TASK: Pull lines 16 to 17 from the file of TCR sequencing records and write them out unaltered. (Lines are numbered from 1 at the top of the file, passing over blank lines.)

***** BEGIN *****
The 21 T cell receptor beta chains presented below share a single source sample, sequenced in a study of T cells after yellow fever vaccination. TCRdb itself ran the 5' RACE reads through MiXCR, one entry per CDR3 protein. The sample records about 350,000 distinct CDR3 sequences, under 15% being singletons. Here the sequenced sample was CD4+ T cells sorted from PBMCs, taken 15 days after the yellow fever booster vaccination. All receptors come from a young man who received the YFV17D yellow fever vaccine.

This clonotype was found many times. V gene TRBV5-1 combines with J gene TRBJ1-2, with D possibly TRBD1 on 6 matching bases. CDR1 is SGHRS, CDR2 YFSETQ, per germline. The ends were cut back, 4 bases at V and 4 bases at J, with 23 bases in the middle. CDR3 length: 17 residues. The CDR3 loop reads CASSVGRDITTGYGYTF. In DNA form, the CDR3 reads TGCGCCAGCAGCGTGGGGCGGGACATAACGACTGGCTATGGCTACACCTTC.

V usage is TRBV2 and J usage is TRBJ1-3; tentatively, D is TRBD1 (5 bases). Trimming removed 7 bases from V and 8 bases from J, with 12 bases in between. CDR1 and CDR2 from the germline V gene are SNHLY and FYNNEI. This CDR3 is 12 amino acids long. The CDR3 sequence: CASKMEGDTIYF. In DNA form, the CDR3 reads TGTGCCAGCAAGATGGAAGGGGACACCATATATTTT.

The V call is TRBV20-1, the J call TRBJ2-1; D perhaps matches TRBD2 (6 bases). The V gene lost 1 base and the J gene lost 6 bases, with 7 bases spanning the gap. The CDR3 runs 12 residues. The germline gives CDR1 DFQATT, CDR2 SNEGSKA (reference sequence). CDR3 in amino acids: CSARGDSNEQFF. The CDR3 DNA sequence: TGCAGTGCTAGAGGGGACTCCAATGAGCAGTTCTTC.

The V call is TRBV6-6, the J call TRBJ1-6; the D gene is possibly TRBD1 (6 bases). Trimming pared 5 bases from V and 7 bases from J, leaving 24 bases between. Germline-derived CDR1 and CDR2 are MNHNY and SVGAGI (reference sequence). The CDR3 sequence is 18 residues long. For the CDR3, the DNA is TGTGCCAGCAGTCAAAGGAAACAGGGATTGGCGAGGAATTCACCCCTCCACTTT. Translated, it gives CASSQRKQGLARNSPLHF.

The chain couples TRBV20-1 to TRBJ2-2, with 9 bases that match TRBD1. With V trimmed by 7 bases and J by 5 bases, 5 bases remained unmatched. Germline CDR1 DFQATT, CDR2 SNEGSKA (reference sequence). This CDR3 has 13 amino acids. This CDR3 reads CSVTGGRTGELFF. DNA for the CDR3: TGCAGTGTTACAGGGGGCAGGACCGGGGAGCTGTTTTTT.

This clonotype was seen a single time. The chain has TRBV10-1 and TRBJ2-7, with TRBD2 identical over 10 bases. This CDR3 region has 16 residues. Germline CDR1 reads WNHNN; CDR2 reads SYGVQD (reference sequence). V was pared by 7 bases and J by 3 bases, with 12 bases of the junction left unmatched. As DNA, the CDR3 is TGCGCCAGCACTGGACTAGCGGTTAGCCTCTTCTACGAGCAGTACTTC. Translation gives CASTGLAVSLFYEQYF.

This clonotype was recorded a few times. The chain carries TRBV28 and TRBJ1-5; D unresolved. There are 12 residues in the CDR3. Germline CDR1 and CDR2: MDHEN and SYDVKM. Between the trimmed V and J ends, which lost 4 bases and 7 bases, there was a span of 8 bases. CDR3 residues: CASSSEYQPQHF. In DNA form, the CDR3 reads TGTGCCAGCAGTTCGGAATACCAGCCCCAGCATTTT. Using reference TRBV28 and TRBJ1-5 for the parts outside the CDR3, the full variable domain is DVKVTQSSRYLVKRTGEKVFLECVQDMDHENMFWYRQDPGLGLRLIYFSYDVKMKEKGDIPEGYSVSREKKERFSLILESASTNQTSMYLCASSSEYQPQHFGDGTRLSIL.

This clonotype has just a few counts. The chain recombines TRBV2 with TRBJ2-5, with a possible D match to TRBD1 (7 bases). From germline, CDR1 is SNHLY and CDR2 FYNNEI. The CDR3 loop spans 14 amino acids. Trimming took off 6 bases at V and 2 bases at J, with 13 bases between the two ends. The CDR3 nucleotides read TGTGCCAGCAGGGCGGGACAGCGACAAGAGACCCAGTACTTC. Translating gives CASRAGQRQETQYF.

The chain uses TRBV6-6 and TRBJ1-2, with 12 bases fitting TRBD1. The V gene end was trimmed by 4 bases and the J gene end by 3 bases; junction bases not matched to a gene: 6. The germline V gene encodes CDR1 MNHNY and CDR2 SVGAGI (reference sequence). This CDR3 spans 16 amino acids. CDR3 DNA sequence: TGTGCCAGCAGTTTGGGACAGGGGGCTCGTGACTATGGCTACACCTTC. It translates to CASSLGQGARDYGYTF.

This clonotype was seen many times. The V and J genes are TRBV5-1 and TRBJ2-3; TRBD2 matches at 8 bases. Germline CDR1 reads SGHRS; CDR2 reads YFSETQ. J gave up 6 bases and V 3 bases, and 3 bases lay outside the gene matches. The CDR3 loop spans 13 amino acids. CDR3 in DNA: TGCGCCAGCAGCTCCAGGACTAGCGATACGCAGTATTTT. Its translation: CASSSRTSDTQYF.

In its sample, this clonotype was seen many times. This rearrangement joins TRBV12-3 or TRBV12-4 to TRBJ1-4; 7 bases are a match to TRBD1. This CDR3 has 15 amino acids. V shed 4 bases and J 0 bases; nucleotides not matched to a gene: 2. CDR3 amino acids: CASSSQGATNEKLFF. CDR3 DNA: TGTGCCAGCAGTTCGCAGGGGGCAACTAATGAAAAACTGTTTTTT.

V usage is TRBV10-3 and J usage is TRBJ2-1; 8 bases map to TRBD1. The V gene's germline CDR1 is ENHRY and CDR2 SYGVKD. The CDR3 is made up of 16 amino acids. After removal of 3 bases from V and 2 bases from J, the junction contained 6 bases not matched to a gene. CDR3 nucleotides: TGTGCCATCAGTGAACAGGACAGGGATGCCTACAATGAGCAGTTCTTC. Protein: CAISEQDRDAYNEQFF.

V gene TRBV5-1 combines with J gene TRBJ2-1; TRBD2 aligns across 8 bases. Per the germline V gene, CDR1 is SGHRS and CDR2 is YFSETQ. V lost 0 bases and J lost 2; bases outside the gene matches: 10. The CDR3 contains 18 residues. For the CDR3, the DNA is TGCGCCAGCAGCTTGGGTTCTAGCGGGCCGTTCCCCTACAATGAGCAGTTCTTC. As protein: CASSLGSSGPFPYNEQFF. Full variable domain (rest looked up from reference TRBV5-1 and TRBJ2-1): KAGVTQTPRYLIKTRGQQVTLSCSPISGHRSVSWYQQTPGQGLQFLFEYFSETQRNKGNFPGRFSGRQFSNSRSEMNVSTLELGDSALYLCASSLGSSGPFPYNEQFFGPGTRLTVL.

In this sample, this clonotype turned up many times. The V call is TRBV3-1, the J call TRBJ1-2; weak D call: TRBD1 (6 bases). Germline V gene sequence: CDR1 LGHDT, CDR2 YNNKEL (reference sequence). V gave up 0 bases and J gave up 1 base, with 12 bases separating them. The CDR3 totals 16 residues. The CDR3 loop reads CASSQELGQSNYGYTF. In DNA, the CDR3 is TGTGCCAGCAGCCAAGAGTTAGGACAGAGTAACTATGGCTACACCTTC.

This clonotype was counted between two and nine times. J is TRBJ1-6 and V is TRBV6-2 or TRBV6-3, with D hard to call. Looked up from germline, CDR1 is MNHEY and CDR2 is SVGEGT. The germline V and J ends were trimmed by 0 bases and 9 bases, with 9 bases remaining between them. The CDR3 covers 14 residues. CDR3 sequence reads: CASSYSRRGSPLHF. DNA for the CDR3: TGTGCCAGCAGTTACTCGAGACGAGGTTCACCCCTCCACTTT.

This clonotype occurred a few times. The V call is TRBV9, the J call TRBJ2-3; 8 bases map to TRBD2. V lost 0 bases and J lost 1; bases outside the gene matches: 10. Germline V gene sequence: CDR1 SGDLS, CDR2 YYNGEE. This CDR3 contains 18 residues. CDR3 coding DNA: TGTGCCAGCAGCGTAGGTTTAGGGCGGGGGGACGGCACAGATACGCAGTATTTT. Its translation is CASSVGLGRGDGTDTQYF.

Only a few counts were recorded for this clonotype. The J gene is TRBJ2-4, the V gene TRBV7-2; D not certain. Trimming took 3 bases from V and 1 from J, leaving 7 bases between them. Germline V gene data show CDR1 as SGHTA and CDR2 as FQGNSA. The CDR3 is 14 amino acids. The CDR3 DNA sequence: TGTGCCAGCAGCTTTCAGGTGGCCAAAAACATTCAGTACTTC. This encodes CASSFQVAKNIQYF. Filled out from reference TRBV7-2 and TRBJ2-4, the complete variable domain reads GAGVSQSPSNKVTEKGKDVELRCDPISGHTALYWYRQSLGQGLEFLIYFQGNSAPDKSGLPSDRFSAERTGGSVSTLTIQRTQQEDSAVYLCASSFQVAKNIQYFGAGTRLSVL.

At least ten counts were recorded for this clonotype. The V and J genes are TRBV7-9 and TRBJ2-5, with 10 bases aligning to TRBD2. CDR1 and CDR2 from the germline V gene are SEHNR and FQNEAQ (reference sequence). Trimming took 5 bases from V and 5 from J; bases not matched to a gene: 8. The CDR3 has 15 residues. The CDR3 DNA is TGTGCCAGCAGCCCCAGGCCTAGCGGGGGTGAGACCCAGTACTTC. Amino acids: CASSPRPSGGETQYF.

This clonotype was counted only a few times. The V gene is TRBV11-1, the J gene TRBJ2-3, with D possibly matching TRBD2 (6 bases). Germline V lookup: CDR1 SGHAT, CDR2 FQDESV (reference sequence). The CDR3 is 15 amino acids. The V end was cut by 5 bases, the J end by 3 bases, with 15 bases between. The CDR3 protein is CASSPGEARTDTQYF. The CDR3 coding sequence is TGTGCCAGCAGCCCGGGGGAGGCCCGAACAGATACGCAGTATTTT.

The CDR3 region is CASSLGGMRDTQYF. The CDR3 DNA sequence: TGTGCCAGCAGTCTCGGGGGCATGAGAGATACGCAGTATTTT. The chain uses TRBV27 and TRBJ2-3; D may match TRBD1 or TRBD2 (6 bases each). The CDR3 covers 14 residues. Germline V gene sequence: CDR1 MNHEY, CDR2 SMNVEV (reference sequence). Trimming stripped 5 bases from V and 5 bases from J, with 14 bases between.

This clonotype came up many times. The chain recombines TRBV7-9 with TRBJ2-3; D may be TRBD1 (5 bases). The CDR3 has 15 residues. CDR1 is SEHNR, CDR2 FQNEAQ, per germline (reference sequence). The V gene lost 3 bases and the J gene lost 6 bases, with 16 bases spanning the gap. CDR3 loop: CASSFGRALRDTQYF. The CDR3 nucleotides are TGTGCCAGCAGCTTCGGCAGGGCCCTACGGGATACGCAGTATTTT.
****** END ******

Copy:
This clonotype was counted between two and nine times. J is TRBJ1-6 and V is TRBV6-2 or TRBV6-3, with D hard to call. Looked up from germline, CDR1 is MNHEY and CDR2 is SVGEGT. The germline V and J ends were trimmed by 0 bases and 9 bases, with 9 bases remaining between them. The CDR3 covers 14 residues. CDR3 sequence reads: CASSYSRRGSPLHF. DNA for the CDR3: TGTGCCAGCAGTTACTCGAGACGAGGTTCACCCCTCCACTTT.

This clonotype occurred a few times. The V call is TRBV9, the J call TRBJ2-3; 8 bases map to TRBD2. V lost 0 bases and J lost 1; bases outside the gene matches: 10. Germline V gene sequence: CDR1 SGDLS, CDR2 YYNGEE. This CDR3 contains 18 residues. CDR3 coding DNA: TGTGCCAGCAGCGTAGGTTTAGGGCGGGGGGACGGCACAGATACGCAGTATTTT. Its translation is CASSVGLGRGDGTDTQYF.